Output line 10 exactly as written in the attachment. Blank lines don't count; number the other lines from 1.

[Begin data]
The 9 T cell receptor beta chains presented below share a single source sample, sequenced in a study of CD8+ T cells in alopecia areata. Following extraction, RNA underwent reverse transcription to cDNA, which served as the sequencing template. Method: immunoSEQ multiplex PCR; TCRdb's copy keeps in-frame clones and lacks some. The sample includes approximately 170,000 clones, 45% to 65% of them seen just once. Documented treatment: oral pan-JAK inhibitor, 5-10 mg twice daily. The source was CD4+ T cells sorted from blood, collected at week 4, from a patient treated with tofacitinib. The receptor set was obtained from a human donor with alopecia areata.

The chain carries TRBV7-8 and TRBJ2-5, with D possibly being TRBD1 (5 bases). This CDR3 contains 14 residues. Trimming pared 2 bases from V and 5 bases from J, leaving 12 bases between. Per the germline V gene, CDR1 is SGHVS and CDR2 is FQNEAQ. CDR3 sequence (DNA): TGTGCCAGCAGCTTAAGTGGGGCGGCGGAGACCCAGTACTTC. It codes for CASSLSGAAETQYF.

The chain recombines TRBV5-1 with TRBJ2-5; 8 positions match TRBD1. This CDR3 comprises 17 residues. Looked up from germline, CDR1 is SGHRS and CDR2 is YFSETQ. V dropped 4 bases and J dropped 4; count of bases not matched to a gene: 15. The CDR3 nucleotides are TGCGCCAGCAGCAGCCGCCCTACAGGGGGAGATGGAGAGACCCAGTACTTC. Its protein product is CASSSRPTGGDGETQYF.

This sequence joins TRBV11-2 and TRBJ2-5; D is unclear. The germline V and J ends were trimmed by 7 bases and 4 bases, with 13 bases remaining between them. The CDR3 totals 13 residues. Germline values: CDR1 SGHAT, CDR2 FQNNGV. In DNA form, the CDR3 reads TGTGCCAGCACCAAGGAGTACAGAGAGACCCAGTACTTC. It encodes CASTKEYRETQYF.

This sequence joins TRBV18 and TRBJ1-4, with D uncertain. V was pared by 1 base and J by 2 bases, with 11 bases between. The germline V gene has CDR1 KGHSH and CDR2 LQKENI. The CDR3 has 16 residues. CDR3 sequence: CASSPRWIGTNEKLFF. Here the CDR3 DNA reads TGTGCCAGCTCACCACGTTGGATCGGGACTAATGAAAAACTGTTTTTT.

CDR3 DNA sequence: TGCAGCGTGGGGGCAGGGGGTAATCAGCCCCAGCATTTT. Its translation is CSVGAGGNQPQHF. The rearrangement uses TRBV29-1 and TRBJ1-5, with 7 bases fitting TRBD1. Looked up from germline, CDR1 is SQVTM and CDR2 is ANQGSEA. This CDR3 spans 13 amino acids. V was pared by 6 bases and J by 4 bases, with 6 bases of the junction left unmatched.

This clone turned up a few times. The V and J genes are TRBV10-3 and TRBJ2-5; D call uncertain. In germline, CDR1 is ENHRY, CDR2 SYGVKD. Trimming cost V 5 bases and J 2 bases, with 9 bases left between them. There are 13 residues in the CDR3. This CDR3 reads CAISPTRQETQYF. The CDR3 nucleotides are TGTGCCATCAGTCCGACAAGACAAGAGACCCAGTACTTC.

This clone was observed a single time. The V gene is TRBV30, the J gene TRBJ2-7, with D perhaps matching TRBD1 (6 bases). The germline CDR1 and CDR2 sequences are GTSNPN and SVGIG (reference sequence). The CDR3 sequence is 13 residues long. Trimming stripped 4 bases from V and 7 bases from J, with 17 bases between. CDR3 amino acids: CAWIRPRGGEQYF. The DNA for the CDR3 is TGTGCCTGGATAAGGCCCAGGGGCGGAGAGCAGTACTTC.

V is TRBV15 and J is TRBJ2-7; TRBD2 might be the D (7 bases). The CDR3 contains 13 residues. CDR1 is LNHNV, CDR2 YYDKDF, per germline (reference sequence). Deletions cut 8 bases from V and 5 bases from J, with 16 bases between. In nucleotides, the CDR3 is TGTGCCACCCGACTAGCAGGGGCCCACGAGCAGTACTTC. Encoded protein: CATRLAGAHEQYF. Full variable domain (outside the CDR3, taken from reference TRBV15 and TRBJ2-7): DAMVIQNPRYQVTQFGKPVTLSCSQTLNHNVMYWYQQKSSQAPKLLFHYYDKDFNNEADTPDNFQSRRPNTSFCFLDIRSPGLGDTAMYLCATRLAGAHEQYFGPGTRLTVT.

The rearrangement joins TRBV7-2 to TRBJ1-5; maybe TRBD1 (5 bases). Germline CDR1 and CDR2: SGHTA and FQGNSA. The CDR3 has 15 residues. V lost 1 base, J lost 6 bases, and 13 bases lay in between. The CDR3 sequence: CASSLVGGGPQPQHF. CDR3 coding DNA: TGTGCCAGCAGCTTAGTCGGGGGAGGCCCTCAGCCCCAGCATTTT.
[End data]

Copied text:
The rearrangement joins TRBV7-2 to TRBJ1-5; maybe TRBD1 (5 bases). Germline CDR1 and CDR2: SGHTA and FQGNSA. The CDR3 has 15 residues. V lost 1 base, J lost 6 bases, and 13 bases lay in between. The CDR3 sequence: CASSLVGGGPQPQHF. CDR3 coding DNA: TGTGCCAGCAGCTTAGTCGGGGGAGGCCCTCAGCCCCAGCATTTT.